Department of Civil Engineering
Previously named: Civil Engineering and Surveying, Civil Engineering and Applied Mechanics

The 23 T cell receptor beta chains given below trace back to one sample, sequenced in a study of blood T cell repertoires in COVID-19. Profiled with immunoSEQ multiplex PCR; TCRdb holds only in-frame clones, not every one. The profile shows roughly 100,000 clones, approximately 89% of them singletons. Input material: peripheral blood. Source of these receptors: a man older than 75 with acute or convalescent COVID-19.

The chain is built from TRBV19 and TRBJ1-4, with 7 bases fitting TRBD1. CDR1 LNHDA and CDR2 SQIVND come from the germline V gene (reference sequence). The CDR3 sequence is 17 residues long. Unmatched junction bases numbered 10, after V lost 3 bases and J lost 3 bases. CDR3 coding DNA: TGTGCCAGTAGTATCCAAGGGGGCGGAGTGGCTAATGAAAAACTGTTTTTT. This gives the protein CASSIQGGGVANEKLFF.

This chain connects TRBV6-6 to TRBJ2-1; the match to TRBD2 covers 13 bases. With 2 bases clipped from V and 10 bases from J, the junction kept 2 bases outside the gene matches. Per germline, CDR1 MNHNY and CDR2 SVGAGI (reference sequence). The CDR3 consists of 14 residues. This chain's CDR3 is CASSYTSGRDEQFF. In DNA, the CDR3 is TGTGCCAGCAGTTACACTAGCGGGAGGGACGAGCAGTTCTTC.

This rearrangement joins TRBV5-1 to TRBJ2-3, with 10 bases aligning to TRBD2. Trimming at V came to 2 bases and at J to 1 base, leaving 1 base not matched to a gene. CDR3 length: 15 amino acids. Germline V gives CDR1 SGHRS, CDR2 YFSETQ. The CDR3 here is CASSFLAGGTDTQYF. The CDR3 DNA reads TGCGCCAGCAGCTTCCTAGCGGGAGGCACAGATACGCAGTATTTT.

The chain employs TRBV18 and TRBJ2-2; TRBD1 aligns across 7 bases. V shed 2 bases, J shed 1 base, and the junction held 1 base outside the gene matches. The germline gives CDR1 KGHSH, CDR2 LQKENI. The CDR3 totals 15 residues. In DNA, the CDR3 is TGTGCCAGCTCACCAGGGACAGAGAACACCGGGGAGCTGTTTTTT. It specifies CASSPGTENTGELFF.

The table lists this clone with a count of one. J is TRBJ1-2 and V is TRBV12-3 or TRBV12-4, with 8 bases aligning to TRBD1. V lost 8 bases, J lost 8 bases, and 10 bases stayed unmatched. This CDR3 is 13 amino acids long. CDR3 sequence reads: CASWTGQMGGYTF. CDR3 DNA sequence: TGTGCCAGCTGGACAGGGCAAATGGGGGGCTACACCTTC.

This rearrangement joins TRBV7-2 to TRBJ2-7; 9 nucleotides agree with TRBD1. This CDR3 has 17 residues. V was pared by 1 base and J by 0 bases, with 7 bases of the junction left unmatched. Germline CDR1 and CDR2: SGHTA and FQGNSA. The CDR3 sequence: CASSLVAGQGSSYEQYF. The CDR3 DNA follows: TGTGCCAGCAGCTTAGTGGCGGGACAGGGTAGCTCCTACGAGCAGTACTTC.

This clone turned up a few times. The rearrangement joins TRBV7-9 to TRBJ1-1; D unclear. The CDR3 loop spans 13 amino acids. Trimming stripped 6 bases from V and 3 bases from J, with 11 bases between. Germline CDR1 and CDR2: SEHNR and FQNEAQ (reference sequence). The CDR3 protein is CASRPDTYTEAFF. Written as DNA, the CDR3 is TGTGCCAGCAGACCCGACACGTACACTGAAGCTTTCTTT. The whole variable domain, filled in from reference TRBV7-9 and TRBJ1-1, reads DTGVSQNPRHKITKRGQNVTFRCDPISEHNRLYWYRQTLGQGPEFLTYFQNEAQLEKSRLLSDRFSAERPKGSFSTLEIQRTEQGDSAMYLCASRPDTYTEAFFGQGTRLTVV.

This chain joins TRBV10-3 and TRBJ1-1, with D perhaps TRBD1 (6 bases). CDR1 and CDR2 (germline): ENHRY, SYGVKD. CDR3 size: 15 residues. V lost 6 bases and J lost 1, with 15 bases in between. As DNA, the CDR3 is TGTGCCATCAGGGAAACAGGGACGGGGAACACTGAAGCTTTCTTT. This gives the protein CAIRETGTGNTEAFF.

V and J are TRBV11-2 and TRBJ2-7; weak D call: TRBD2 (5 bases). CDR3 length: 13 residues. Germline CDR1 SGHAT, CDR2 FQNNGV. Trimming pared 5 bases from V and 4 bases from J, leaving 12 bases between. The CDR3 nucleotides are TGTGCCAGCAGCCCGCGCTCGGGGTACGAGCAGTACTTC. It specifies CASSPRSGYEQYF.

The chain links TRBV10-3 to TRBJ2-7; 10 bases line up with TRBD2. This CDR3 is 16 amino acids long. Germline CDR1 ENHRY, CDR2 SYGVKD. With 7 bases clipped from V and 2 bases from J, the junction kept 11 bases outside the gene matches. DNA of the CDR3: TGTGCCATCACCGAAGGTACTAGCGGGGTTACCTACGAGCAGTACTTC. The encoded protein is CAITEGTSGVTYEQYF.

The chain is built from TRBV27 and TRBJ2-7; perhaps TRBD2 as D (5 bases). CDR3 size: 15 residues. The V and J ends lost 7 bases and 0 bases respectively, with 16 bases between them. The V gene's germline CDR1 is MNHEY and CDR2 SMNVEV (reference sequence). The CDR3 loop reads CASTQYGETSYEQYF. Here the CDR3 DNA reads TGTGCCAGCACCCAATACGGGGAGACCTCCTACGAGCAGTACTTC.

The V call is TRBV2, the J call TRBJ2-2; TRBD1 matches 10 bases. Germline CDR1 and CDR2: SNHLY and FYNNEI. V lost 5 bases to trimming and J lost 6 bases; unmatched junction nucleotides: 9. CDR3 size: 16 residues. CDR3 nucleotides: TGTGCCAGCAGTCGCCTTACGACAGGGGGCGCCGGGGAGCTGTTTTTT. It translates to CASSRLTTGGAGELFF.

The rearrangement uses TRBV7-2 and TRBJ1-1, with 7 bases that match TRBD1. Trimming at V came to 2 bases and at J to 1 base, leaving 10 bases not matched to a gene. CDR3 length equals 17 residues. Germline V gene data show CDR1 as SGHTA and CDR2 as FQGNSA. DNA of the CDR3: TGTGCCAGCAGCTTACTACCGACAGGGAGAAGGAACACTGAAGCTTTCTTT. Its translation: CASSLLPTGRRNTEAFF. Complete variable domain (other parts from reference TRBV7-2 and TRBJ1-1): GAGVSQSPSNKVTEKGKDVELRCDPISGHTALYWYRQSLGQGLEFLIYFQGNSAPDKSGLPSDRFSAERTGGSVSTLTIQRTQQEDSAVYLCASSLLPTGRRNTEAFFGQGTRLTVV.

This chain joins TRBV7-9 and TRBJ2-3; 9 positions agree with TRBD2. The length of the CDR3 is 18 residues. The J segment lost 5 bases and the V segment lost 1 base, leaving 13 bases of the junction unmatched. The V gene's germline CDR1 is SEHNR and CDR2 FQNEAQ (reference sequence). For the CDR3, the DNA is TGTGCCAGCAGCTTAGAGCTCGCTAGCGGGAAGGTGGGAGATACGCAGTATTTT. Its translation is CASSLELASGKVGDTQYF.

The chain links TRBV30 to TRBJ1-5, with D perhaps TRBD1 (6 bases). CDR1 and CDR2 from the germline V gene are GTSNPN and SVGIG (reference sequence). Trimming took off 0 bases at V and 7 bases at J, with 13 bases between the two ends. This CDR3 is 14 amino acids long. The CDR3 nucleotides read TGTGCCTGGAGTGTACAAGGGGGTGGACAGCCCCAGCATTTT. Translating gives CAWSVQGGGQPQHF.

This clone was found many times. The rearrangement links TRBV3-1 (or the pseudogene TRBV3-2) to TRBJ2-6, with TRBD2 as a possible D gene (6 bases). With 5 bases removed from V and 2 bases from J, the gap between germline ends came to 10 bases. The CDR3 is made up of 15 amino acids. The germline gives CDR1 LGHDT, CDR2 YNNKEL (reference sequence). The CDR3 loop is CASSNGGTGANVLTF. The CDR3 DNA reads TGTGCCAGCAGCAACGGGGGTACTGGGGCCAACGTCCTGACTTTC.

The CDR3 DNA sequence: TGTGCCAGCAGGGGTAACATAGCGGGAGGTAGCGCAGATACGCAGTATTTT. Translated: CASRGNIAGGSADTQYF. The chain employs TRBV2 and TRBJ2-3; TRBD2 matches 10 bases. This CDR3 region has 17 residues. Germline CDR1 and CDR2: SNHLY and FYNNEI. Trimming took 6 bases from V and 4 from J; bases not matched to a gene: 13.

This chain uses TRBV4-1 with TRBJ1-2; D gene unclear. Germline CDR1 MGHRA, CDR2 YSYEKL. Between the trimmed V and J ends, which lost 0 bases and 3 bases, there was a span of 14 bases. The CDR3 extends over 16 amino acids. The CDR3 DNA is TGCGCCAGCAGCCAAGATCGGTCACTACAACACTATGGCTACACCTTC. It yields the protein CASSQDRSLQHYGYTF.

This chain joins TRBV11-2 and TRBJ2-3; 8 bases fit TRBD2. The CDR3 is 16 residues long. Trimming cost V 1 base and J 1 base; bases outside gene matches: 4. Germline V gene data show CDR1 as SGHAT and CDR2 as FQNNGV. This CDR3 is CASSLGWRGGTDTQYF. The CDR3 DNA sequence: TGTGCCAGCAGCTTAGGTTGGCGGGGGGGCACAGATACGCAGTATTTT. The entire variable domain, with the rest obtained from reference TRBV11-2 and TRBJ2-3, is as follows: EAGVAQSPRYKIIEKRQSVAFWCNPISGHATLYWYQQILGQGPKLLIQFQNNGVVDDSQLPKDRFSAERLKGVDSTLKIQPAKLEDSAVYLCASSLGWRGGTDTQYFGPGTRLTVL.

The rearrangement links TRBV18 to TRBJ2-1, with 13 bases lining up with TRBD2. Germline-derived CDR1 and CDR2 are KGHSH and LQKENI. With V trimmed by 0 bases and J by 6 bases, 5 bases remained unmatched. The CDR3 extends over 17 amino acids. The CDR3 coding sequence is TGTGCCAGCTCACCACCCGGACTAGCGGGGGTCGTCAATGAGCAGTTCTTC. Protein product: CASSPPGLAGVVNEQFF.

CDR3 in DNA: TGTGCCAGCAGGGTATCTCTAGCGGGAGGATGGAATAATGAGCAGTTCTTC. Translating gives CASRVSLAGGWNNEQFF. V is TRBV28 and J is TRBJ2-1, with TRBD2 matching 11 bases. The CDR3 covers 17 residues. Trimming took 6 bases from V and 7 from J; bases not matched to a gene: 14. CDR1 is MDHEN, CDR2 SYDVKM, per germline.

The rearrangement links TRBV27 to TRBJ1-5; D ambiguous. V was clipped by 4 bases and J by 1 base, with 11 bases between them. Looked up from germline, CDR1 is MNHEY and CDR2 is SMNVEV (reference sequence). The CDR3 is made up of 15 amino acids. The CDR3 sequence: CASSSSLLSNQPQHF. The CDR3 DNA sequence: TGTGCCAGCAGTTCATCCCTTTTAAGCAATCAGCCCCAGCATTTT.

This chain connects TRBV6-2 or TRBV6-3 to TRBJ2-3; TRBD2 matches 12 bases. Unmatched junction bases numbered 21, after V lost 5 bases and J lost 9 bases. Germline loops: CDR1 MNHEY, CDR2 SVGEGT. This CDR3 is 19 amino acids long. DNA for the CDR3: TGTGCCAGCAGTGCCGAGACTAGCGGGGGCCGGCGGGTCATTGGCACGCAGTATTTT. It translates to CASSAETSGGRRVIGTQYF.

History: The study and practice of Civil Engineering at UNB began with the combined efforts of Dr. William Brydone Jack and Lieutenant Governor Sir Edmund Head to establish a course in Civil Engineering and Surveying on the Fredericton campus. At the time of his appointment as a professor at the University in 1840, Brydone Jack held a background of training in mathematics and physics, which assisted with the overall introduction of the Applied Sciences at UNB. Before the official approval of a civil engineering course at the University, Dr. Brydone Jack provided lectures in surveying as part of his Mathematics course, which also included some fieldwork. The main objective for Brydone Jack and Head was to implement more practical subjects in the University's curriculum, which had originally focused on the Liberal Arts and the Sciences. The instruction of Applied Science was not valued to the same degree as the classical subjects prior to the major changes made to the University in the 1850s. Sir Edmund Head wrote to the Chief Justice (also Chancellor of the University) in 1852, convincing him to make an appeal to the College Council regarding this goal. In 1853, the University received funding from the College Council for lectures and practical teaching in Civil Engineering and Drawing, also providing certificates of proficiency for students who successfully completed the course of lectures.